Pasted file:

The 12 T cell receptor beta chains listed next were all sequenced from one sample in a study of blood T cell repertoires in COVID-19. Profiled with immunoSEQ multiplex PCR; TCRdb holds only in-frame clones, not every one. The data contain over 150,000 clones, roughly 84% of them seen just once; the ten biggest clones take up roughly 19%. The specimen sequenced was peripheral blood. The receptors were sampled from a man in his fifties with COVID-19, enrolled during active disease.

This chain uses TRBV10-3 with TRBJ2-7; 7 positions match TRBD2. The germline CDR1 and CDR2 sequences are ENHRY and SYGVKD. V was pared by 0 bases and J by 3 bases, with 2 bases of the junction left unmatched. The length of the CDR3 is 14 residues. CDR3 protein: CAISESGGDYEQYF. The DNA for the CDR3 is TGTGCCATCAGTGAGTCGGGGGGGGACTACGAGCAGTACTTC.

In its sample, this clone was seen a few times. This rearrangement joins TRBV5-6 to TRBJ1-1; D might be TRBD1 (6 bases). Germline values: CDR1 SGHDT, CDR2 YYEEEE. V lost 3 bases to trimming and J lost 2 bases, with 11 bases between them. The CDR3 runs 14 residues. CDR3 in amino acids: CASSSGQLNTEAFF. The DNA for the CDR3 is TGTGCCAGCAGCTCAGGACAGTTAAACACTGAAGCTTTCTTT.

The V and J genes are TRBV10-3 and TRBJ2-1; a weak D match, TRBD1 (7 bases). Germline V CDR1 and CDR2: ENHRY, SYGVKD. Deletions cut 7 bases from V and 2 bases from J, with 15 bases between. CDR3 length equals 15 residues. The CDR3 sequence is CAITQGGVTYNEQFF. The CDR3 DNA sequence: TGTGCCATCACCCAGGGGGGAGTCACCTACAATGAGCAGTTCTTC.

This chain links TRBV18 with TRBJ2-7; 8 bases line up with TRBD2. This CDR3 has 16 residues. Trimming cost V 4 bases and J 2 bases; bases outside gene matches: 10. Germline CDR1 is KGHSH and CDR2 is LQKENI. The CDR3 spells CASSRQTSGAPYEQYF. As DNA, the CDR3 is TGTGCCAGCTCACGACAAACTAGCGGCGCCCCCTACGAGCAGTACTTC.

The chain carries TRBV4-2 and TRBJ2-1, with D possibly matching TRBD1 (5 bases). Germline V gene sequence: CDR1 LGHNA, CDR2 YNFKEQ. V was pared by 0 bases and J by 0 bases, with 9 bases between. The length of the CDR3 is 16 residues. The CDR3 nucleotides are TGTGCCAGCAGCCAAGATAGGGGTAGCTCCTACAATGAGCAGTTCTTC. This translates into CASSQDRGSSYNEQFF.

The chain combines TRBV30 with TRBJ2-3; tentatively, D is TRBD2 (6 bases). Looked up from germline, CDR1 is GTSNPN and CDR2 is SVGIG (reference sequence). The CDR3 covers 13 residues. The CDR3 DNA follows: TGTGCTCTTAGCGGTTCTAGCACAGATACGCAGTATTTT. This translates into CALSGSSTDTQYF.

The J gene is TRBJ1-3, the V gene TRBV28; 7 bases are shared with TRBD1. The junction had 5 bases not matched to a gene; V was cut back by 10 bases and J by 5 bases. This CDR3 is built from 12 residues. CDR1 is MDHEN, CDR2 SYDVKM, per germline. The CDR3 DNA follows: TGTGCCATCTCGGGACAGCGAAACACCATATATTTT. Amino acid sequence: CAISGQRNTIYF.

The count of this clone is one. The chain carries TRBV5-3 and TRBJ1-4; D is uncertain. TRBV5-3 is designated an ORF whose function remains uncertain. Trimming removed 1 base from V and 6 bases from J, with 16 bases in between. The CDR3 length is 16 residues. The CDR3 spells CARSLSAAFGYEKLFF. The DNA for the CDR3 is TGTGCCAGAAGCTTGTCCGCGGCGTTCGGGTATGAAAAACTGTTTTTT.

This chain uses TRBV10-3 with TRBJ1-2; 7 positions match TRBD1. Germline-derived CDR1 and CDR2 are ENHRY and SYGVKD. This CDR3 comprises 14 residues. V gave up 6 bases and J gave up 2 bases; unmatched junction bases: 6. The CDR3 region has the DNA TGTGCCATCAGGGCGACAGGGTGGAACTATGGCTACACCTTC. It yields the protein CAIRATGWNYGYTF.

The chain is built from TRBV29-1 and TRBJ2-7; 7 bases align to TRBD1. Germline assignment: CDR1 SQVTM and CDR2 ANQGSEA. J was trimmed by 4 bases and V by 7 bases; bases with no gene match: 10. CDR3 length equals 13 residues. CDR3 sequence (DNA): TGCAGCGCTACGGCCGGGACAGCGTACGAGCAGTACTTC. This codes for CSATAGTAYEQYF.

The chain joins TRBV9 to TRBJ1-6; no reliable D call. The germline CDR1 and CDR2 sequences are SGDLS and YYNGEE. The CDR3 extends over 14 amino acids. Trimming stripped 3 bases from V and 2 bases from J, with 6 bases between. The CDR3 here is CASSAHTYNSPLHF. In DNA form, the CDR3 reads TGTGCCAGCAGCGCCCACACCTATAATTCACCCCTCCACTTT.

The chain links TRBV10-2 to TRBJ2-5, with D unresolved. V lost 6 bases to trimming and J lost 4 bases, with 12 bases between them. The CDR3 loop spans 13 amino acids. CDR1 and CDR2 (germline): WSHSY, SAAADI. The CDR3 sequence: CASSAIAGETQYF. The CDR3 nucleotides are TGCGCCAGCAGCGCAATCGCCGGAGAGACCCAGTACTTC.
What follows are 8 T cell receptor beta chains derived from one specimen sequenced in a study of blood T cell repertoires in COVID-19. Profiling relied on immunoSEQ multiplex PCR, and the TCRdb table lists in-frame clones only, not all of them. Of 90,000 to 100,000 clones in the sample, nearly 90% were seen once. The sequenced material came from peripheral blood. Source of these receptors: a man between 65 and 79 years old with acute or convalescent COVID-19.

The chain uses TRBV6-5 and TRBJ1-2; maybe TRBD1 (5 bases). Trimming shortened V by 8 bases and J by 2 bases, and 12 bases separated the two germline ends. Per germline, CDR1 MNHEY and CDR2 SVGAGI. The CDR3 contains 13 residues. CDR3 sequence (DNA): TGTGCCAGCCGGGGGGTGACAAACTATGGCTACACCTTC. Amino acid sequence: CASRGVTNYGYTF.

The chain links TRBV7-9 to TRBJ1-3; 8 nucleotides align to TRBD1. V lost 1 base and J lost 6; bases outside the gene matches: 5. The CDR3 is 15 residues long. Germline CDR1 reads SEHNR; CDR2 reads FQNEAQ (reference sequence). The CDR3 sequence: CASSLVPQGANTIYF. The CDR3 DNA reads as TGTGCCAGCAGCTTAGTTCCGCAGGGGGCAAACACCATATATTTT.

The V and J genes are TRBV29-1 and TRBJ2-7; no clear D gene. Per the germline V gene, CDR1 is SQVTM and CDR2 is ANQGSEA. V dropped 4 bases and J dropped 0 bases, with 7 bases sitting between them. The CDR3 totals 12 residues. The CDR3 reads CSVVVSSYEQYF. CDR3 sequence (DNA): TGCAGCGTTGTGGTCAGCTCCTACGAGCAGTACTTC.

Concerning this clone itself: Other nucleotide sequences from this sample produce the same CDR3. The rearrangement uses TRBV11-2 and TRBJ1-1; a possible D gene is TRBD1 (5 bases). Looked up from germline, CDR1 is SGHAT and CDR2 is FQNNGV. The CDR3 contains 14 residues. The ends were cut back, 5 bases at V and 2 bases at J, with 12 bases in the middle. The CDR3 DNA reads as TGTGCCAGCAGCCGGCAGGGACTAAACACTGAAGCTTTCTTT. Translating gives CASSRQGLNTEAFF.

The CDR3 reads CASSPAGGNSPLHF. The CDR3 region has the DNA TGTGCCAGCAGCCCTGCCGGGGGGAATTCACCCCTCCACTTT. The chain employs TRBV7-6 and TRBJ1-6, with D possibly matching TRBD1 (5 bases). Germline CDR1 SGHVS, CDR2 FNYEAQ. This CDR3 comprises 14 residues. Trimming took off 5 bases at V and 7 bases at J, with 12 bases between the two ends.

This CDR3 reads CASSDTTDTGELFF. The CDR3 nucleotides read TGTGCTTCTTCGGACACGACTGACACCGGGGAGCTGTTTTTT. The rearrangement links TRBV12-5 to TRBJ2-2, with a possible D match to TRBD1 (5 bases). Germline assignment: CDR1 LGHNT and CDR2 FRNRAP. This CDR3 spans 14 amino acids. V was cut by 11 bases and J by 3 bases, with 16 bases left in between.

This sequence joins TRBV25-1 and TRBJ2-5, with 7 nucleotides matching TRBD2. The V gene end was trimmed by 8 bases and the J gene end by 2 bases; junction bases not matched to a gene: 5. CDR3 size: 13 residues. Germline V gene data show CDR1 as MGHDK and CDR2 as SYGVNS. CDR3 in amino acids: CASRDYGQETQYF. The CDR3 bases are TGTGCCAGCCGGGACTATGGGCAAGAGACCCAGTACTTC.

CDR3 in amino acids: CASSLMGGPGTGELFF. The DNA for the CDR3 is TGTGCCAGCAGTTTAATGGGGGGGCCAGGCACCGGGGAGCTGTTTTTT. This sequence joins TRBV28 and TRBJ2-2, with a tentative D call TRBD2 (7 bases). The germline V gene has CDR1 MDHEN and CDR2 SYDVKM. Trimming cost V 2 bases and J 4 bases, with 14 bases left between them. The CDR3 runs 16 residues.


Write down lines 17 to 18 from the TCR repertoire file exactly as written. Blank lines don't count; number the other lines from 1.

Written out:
The V and J genes are TRBV29-1 and TRBJ2-7; no clear D gene. Per the germline V gene, CDR1 is SQVTM and CDR2 is ANQGSEA. V dropped 4 bases and J dropped 0 bases, with 7 bases sitting between them. The CDR3 totals 12 residues. The CDR3 reads CSVVVSSYEQYF. CDR3 sequence (DNA): TGCAGCGTTGTGGTCAGCTCCTACGAGCAGTACTTC.

Concerning this clone itself: Other nucleotide sequences from this sample produce the same CDR3. The rearrangement uses TRBV11-2 and TRBJ1-1; a possible D gene is TRBD1 (5 bases). Looked up from germline, CDR1 is SGHAT and CDR2 is FQNNGV. The CDR3 contains 14 residues. The ends were cut back, 5 bases at V and 2 bases at J, with 12 bases in the middle. The CDR3 DNA reads as TGTGCCAGCAGCCGGCAGGGACTAAACACTGAAGCTTTCTTT. Translating gives CASSRQGLNTEAFF.